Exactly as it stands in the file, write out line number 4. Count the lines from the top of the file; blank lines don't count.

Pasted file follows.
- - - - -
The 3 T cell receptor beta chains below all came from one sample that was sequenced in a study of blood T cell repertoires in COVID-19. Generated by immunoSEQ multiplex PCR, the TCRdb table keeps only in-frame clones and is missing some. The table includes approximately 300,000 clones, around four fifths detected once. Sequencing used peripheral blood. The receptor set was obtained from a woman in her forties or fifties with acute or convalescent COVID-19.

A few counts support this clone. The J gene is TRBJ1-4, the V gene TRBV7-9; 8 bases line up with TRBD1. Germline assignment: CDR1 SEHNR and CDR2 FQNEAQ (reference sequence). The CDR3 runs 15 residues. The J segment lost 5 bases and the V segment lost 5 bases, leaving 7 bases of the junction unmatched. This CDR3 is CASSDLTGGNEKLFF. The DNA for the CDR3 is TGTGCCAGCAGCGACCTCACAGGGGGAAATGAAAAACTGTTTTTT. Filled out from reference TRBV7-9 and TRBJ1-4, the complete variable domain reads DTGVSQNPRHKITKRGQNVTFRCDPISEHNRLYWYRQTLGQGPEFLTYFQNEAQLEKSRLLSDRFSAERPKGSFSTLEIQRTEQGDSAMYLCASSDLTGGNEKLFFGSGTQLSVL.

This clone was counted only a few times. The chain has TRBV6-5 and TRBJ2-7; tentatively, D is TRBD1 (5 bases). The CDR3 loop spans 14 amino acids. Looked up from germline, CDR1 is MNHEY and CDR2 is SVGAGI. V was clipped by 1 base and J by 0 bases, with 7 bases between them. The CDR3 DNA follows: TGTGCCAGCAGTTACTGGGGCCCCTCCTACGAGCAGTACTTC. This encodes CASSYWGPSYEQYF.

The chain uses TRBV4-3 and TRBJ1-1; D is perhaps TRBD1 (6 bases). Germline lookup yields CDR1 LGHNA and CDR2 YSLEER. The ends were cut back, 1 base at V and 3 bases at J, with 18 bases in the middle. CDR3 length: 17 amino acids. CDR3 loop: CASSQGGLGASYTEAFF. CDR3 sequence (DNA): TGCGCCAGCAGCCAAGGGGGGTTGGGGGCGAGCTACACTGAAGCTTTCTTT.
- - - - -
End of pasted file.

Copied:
The chain uses TRBV4-3 and TRBJ1-1; D is perhaps TRBD1 (6 bases). Germline lookup yields CDR1 LGHNA and CDR2 YSLEER. The ends were cut back, 1 base at V and 3 bases at J, with 18 bases in the middle. CDR3 length: 17 amino acids. CDR3 loop: CASSQGGLGASYTEAFF. CDR3 sequence (DNA): TGCGCCAGCAGCCAAGGGGGGTTGGGGGCGAGCTACACTGAAGCTTTCTTT.